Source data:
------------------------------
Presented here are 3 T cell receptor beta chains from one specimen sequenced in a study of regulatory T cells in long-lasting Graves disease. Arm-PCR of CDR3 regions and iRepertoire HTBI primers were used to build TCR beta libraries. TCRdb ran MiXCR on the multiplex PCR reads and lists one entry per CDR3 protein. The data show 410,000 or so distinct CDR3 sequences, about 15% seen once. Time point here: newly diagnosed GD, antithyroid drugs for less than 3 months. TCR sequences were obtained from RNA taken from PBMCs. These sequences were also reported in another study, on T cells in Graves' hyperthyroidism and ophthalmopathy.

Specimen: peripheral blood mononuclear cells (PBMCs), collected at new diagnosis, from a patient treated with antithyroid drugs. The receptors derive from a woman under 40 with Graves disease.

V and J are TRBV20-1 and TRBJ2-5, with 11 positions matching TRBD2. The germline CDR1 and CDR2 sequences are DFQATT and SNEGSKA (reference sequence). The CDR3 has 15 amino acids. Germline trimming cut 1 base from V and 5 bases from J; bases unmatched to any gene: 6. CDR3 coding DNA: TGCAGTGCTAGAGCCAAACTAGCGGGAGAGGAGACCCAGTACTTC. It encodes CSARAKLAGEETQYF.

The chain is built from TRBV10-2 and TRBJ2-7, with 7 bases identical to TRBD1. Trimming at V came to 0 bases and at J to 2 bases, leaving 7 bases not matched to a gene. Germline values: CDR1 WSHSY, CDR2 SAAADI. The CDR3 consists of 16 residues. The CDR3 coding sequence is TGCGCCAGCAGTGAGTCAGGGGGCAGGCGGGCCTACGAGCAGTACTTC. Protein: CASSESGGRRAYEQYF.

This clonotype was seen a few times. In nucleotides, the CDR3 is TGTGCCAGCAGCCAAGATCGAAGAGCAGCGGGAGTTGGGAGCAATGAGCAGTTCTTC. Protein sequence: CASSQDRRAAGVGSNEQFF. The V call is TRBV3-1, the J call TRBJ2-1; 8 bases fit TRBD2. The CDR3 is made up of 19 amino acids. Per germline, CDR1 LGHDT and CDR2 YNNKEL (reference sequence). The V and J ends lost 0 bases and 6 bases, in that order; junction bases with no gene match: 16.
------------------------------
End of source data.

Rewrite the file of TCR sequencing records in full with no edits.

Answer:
Presented here are 3 T cell receptor beta chains from one specimen sequenced in a study of regulatory T cells in long-lasting Graves disease. Arm-PCR of CDR3 regions and iRepertoire HTBI primers were used to build TCR beta libraries. TCRdb ran MiXCR on the multiplex PCR reads and lists one entry per CDR3 protein. The data show 410,000 or so distinct CDR3 sequences, about 15% seen once. Time point here: newly diagnosed GD, antithyroid drugs for less than 3 months. TCR sequences were obtained from RNA taken from PBMCs. These sequences were also reported in another study, on T cells in Graves' hyperthyroidism and ophthalmopathy.

Specimen: peripheral blood mononuclear cells (PBMCs), collected at new diagnosis, from a patient treated with antithyroid drugs. The receptors derive from a woman under 40 with Graves disease.

V and J are TRBV20-1 and TRBJ2-5, with 11 positions matching TRBD2. The germline CDR1 and CDR2 sequences are DFQATT and SNEGSKA (reference sequence). The CDR3 has 15 amino acids. Germline trimming cut 1 base from V and 5 bases from J; bases unmatched to any gene: 6. CDR3 coding DNA: TGCAGTGCTAGAGCCAAACTAGCGGGAGAGGAGACCCAGTACTTC. It encodes CSARAKLAGEETQYF.

The chain is built from TRBV10-2 and TRBJ2-7, with 7 bases identical to TRBD1. Trimming at V came to 0 bases and at J to 2 bases, leaving 7 bases not matched to a gene. Germline values: CDR1 WSHSY, CDR2 SAAADI. The CDR3 consists of 16 residues. The CDR3 coding sequence is TGCGCCAGCAGTGAGTCAGGGGGCAGGCGGGCCTACGAGCAGTACTTC. Protein: CASSESGGRRAYEQYF.

This clonotype was seen a few times. In nucleotides, the CDR3 is TGTGCCAGCAGCCAAGATCGAAGAGCAGCGGGAGTTGGGAGCAATGAGCAGTTCTTC. Protein sequence: CASSQDRRAAGVGSNEQFF. The V call is TRBV3-1, the J call TRBJ2-1; 8 bases fit TRBD2. The CDR3 is made up of 19 amino acids. Per germline, CDR1 LGHDT and CDR2 YNNKEL (reference sequence). The V and J ends lost 0 bases and 6 bases, in that order; junction bases with no gene match: 16.